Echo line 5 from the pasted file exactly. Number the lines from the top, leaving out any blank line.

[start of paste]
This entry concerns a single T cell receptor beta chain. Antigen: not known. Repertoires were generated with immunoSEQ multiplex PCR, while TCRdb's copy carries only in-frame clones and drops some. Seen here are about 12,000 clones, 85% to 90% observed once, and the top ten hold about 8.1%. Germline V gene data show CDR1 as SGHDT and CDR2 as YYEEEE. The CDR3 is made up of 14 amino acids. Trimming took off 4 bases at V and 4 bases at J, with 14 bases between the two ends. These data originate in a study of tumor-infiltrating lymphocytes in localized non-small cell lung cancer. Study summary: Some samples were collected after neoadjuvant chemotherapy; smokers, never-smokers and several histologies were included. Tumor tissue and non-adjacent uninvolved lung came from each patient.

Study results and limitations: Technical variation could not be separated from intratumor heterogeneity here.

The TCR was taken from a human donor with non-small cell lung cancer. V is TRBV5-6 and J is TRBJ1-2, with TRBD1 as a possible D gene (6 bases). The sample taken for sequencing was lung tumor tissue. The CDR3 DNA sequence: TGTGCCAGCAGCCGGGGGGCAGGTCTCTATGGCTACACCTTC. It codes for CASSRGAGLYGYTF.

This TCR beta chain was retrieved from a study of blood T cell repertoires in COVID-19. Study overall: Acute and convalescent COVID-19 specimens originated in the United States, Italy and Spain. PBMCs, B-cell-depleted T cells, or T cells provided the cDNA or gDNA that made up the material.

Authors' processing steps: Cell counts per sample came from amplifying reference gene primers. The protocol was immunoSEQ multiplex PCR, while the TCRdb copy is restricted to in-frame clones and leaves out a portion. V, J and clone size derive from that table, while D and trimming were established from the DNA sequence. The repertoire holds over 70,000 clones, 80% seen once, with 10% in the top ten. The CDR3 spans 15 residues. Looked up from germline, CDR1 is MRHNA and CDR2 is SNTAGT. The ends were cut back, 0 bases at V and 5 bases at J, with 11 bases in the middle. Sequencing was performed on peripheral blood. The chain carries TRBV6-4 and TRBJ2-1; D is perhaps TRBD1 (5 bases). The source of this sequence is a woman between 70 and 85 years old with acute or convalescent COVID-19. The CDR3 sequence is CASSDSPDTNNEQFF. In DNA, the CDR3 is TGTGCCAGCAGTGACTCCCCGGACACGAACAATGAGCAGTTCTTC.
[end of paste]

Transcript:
Authors' processing steps: Cell counts per sample came from amplifying reference gene primers. The protocol was immunoSEQ multiplex PCR, while the TCRdb copy is restricted to in-frame clones and leaves out a portion. V, J and clone size derive from that table, while D and trimming were established from the DNA sequence. The repertoire holds over 70,000 clones, 80% seen once, with 10% in the top ten. The CDR3 spans 15 residues. Looked up from germline, CDR1 is MRHNA and CDR2 is SNTAGT. The ends were cut back, 0 bases at V and 5 bases at J, with 11 bases in the middle. Sequencing was performed on peripheral blood. The chain carries TRBV6-4 and TRBJ2-1; D is perhaps TRBD1 (5 bases). The source of this sequence is a woman between 70 and 85 years old with acute or convalescent COVID-19. The CDR3 sequence is CASSDSPDTNNEQFF. In DNA, the CDR3 is TGTGCCAGCAGTGACTCCCCGGACACGAACAATGAGCAGTTCTTC.